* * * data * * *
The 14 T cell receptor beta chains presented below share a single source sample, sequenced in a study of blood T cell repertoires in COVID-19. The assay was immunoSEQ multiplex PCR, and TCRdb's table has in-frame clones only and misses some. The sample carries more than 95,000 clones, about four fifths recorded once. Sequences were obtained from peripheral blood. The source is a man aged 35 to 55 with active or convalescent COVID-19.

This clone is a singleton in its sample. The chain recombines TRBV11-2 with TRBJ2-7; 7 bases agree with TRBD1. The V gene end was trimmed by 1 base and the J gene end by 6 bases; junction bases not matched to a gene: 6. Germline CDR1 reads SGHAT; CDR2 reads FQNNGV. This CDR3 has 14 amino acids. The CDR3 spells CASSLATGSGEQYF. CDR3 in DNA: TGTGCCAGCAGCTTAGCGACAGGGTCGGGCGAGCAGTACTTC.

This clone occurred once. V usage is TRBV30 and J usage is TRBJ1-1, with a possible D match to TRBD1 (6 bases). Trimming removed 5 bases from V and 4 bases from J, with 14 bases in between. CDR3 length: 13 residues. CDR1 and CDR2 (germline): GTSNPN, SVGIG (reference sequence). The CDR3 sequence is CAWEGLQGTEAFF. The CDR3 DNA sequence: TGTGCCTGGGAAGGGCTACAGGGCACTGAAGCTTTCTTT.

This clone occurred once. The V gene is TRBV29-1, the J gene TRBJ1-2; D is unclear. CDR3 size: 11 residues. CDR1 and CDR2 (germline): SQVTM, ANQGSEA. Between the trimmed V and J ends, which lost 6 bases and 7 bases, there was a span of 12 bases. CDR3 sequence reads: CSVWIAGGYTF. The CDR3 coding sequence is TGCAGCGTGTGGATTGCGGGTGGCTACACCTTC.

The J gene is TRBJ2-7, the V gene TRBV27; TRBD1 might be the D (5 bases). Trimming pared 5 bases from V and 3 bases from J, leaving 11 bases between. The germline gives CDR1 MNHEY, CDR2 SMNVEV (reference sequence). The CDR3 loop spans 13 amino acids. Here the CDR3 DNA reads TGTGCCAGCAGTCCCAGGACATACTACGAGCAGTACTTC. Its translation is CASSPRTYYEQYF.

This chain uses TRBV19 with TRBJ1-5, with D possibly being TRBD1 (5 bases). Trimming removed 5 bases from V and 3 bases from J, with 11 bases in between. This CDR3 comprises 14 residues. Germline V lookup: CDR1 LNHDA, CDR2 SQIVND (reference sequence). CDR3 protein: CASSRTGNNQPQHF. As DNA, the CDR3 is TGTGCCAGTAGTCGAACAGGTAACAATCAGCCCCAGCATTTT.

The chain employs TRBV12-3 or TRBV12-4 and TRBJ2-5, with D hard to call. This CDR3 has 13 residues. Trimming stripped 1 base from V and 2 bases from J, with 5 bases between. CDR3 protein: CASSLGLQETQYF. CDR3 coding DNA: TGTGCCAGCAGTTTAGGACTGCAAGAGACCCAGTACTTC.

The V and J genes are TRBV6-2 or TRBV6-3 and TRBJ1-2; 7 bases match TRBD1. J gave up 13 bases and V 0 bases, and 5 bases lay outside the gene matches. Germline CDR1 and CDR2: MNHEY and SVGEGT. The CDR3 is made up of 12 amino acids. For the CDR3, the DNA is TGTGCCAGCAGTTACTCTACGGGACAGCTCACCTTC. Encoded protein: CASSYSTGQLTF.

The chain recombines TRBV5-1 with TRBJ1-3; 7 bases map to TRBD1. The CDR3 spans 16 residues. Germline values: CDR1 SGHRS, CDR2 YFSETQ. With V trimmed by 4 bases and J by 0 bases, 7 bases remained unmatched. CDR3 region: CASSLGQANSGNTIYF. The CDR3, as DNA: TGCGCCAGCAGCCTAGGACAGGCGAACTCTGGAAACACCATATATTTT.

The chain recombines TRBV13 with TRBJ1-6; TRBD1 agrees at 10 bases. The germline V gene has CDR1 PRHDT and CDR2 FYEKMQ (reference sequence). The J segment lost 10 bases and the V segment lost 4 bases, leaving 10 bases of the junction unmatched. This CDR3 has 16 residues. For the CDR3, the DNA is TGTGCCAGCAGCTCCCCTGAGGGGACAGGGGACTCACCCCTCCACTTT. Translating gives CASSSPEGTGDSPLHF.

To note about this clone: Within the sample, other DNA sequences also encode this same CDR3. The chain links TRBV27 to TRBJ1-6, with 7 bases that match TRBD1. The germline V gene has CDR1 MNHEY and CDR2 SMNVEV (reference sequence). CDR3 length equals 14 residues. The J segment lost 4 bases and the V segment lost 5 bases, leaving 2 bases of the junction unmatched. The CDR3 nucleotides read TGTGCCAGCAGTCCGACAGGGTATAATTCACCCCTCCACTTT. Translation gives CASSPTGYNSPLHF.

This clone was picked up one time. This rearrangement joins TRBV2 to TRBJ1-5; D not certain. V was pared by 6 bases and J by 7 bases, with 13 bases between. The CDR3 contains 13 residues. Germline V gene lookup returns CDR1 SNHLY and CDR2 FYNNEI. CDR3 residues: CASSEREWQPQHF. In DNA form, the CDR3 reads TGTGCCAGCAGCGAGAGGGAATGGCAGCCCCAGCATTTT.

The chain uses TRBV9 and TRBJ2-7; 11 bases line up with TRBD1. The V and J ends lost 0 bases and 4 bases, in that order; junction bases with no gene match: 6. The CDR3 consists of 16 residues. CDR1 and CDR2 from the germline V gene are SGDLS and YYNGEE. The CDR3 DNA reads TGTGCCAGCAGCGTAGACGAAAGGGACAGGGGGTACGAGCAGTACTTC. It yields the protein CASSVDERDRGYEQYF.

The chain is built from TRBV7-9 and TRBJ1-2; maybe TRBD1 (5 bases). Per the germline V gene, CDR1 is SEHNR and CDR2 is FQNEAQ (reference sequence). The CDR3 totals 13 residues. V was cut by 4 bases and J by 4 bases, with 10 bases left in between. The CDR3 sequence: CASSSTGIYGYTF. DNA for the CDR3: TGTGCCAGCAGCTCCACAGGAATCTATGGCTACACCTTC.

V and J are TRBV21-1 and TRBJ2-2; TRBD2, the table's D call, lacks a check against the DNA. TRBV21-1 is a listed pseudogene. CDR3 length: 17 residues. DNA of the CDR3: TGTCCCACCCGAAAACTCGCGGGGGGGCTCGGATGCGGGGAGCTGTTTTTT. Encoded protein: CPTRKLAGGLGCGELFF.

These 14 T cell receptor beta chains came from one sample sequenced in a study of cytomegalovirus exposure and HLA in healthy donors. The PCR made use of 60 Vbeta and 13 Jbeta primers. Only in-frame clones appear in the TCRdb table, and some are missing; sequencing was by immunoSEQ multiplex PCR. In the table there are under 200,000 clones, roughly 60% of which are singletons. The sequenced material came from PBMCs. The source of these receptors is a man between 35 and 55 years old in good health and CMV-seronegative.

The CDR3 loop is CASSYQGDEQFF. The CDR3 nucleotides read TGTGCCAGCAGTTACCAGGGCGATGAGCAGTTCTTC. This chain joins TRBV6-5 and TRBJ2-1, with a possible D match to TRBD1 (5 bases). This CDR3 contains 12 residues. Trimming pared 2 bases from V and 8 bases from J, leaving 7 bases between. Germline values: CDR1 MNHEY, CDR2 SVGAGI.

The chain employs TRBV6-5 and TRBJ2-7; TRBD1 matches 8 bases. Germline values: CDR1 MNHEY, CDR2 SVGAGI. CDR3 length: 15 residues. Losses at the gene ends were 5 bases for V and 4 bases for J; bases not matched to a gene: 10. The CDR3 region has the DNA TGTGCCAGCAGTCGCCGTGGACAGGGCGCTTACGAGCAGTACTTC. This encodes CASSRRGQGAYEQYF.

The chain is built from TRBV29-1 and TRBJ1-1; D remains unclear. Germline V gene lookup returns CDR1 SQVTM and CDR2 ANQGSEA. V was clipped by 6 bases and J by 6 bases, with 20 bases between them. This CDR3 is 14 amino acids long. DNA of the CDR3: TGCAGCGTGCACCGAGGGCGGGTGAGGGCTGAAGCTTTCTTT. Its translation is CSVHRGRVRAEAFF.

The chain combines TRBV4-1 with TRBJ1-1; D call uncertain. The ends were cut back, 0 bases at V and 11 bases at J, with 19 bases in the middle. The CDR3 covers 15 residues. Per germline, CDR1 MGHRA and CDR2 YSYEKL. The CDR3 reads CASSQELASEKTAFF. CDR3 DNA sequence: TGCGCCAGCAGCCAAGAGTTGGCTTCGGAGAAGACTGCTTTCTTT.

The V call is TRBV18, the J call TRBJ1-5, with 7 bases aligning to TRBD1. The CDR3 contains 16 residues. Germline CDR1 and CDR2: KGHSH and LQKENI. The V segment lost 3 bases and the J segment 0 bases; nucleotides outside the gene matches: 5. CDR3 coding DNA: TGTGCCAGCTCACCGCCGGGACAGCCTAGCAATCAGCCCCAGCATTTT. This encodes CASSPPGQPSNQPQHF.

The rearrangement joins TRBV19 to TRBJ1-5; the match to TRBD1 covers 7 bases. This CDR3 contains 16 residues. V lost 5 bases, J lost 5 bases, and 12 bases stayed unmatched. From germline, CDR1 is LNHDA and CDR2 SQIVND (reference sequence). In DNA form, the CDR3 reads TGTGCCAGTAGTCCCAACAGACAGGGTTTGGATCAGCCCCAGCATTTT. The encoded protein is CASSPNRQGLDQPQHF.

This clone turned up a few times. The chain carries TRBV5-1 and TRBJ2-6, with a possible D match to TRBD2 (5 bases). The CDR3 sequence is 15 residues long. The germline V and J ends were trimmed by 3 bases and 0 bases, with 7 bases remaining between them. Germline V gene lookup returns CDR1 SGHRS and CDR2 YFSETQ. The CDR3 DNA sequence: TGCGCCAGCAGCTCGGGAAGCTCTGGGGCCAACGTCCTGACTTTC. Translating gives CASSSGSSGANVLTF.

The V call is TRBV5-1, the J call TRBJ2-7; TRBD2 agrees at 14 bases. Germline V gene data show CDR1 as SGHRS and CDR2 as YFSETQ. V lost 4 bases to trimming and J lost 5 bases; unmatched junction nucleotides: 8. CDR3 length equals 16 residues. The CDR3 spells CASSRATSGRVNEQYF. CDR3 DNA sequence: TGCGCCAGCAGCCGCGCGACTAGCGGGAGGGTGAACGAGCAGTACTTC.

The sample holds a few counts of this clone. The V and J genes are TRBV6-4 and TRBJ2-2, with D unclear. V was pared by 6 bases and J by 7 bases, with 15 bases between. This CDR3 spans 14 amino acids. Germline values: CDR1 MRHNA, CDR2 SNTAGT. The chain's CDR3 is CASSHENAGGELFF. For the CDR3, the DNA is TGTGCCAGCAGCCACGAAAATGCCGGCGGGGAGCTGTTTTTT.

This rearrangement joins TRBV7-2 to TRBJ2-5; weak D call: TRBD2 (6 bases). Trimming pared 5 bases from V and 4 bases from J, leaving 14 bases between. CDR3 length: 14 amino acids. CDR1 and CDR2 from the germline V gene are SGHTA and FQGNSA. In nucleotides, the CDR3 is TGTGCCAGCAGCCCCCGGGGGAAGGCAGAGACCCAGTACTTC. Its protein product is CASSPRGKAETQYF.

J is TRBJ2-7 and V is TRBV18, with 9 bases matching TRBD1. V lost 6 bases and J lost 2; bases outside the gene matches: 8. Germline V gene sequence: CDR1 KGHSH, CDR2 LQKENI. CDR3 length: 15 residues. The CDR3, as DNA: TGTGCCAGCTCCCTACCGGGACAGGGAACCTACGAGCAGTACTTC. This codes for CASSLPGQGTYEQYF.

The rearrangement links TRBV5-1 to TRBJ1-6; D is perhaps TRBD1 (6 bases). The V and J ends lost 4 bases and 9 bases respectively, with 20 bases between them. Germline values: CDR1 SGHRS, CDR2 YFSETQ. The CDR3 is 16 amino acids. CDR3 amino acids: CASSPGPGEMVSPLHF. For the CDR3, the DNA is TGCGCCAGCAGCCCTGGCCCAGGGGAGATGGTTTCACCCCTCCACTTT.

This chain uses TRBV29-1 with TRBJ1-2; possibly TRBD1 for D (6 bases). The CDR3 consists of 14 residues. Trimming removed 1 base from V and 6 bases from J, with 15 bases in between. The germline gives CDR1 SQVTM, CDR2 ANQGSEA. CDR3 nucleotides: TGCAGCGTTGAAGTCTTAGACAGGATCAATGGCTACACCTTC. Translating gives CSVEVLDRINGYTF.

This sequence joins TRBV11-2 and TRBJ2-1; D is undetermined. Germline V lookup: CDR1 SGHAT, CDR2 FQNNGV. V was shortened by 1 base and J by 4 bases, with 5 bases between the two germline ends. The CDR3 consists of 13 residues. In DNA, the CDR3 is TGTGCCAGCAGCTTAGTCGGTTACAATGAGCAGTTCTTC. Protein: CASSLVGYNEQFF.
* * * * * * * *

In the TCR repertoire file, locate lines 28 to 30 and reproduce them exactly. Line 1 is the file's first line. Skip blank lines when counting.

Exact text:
The rearrangement links TRBV5-1 to TRBJ1-6; D is perhaps TRBD1 (6 bases). The V and J ends lost 4 bases and 9 bases respectively, with 20 bases between them. Germline values: CDR1 SGHRS, CDR2 YFSETQ. The CDR3 is 16 amino acids. CDR3 amino acids: CASSPGPGEMVSPLHF. For the CDR3, the DNA is TGCGCCAGCAGCCCTGGCCCAGGGGAGATGGTTTCACCCCTCCACTTT.

This chain uses TRBV29-1 with TRBJ1-2; possibly TRBD1 for D (6 bases). The CDR3 consists of 14 residues. Trimming removed 1 base from V and 6 bases from J, with 15 bases in between. The germline gives CDR1 SQVTM, CDR2 ANQGSEA. CDR3 nucleotides: TGCAGCGTTGAAGTCTTAGACAGGATCAATGGCTACACCTTC. Translating gives CSVEVLDRINGYTF.

This sequence joins TRBV11-2 and TRBJ2-1; D is undetermined. Germline V lookup: CDR1 SGHAT, CDR2 FQNNGV. V was shortened by 1 base and J by 4 bases, with 5 bases between the two germline ends. The CDR3 consists of 13 residues. In DNA, the CDR3 is TGTGCCAGCAGCTTAGTCGGTTACAATGAGCAGTTCTTC. Protein: CASSLVGYNEQFF.